“Running a local authority requires, in addition to the professional administrative work, also political work, both in the city council as well as with the people who have assisted you in getting elected. Therefore, my recommendation is to run for the mayor or head of the council’s position under the wing of an existing party rather than independently so that the election won’t be dependent on people to whom you will later feel obligated. It is also important to create a wide coalition at the city council by delegating authorities to council members, thus enabling them to feel that they belong and are a part of the making.”

 

Is it different managing employees in a business company as opposed to a local authority?

“Tremendous difference. While a business company director has the authority to choose the team he or she wishes to work with and replace those who are not adequate, local authority employees have tenure, and replacing employees is a long and complex process. Heads of local authorities must realize, starting from day one, that the existing employees are those who will accompany them throughout their entire term. Thus it is important to work with them in collaboration and motivate them to promote the mayor’s vision.”

 

Increasing student achievements

Since elected as the head of the Federation of Local Authorities in 2014, the main goal Bibas set for himself was to implement a professional management system in all the local authorities. This way, he says, he will be able to significantly reduce the pressures put on mayors relating to planning and construction.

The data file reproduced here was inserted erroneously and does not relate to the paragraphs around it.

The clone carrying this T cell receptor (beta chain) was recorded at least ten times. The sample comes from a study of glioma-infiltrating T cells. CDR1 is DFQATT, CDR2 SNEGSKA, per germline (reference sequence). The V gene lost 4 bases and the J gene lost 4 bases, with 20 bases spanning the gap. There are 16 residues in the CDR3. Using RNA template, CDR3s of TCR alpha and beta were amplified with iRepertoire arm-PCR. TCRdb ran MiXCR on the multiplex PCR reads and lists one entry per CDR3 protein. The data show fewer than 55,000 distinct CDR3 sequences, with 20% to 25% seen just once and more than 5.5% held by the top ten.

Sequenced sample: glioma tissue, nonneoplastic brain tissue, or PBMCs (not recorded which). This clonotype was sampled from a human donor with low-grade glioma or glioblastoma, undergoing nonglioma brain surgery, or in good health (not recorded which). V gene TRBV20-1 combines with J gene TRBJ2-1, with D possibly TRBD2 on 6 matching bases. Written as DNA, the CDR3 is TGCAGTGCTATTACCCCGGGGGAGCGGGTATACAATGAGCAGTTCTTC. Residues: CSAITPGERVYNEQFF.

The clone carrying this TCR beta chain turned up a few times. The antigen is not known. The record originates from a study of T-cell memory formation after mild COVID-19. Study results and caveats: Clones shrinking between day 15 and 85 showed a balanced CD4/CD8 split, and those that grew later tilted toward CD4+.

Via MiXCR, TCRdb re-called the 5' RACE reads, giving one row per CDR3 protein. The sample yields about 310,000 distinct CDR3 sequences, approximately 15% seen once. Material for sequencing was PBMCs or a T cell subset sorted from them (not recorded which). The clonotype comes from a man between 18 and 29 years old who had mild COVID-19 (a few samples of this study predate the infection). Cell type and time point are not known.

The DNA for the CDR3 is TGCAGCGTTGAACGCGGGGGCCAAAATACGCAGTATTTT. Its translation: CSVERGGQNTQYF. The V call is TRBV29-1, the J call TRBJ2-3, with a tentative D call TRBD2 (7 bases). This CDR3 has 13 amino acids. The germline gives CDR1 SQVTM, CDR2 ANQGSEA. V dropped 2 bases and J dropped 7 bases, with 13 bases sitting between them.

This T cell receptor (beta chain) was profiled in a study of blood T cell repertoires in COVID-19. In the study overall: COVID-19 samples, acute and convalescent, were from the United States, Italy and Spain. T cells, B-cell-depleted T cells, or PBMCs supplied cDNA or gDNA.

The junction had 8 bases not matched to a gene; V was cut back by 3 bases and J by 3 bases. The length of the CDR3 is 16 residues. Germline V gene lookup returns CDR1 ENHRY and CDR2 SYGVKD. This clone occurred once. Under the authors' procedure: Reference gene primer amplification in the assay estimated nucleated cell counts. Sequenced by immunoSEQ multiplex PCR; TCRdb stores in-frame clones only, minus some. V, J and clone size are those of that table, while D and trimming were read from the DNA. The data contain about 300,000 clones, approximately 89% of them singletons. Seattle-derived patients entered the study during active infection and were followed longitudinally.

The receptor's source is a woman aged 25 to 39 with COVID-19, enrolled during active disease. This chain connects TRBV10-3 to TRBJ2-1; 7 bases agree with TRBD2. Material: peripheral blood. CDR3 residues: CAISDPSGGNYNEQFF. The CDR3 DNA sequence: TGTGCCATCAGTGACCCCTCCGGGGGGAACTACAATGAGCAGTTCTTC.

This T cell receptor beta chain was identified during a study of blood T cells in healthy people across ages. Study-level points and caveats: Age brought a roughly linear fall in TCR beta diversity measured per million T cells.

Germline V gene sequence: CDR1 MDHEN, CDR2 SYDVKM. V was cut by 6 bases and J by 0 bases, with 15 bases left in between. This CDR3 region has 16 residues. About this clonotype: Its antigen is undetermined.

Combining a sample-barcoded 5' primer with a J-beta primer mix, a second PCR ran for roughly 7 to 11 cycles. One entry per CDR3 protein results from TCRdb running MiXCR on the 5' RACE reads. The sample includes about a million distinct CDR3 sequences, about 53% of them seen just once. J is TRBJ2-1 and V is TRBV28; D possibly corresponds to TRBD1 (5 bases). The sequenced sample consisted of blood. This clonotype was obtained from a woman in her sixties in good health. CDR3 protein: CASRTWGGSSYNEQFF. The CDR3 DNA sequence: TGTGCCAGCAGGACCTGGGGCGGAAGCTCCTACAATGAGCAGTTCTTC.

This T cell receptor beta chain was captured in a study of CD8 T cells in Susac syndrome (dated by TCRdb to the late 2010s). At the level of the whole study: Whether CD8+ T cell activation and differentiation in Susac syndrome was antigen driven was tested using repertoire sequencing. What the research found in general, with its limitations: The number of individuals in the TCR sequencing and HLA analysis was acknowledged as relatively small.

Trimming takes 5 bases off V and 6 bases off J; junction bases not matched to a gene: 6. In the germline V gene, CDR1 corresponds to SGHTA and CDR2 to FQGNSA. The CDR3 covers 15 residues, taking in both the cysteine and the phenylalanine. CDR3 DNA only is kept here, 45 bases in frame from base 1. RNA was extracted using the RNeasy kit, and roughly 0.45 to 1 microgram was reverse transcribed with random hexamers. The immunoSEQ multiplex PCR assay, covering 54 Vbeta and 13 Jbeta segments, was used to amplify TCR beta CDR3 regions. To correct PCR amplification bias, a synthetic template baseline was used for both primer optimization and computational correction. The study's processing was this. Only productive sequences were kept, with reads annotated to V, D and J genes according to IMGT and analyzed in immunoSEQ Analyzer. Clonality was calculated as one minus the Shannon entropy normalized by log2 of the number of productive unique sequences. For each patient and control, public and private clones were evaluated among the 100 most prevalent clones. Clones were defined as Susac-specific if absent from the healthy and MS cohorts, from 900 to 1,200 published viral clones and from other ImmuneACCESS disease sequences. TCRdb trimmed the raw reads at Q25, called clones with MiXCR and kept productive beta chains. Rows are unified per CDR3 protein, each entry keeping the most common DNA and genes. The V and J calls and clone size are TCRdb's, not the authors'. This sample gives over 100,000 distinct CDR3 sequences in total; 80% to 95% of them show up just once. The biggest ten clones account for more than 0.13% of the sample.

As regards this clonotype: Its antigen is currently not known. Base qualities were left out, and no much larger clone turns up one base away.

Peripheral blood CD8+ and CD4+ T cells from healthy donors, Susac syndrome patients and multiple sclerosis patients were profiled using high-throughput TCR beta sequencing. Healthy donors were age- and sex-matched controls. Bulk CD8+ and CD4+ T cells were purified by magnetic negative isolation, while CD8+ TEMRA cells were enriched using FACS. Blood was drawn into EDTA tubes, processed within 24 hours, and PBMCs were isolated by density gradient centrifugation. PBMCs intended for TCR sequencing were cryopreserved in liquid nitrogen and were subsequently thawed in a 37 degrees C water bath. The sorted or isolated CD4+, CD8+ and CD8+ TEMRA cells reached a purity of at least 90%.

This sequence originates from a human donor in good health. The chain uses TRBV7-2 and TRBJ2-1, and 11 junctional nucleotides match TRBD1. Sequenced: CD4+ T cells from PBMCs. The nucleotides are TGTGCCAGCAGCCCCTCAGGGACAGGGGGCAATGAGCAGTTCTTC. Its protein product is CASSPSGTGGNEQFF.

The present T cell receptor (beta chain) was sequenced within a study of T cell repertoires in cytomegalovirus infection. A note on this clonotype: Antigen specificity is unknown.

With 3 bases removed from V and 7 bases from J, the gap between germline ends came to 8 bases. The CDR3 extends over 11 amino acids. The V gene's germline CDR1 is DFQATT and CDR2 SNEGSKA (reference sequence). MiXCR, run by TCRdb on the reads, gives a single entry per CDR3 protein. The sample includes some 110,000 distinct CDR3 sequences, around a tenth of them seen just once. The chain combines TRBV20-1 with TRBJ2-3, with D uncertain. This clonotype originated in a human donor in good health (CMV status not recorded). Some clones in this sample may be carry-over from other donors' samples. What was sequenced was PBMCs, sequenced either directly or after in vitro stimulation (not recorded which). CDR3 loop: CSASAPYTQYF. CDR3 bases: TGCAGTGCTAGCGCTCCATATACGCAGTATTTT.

The Federation of Local Authorities incorporates 257 local authorities, and its primary role is to promote their municipal matters in the Knesset and government offices. In the past three years, since elected for this position, he has dealt with many issues that can be noticed in every household, among which: strengthening the local authorities in periphery areas through increasing the budgets of “balance grants” by a billion ILS, a social after-school kindergarten program, adding a second assistant in kindergartens, reducing the number of students per classroom, plans for the development of authorities from the Arab, Bedouin and Druze sectors at the cost of 15 million ILS, and more.

 

What are your plans for the future?

“Education is at the top of my priorities. The challenge is reaching each one of the children, raising the achievements among the students, and acting towards expanding the enrichment programs. Another challenge is transitioning to management that matches the technological developments. The future management of the local authorities will be made according to a model of ‘Smart Cities,’ in which the city assets will be run through technological means, among which: central control systems which will contain all the municipal information (lighting, transport, trash, etc.), municipal tax payments made through smartphones, the advancement of municipal projects in collaboration with the public, and more. Using these tools will help save costs, improve the residents’ quality of life, shorten handling time, and lead to general efficiency.”

 

What is your advice to young people who aspire to senior management positions in the public sector?

“The public sector needs high quality and professional people to continue leading the state of Israel at the forefront. For those aspiring to be a part of this sector, I would suggest to thoroughly study those public systems, deepen their knowledge of those systems, and always remain open to constructive criticism and innovation.”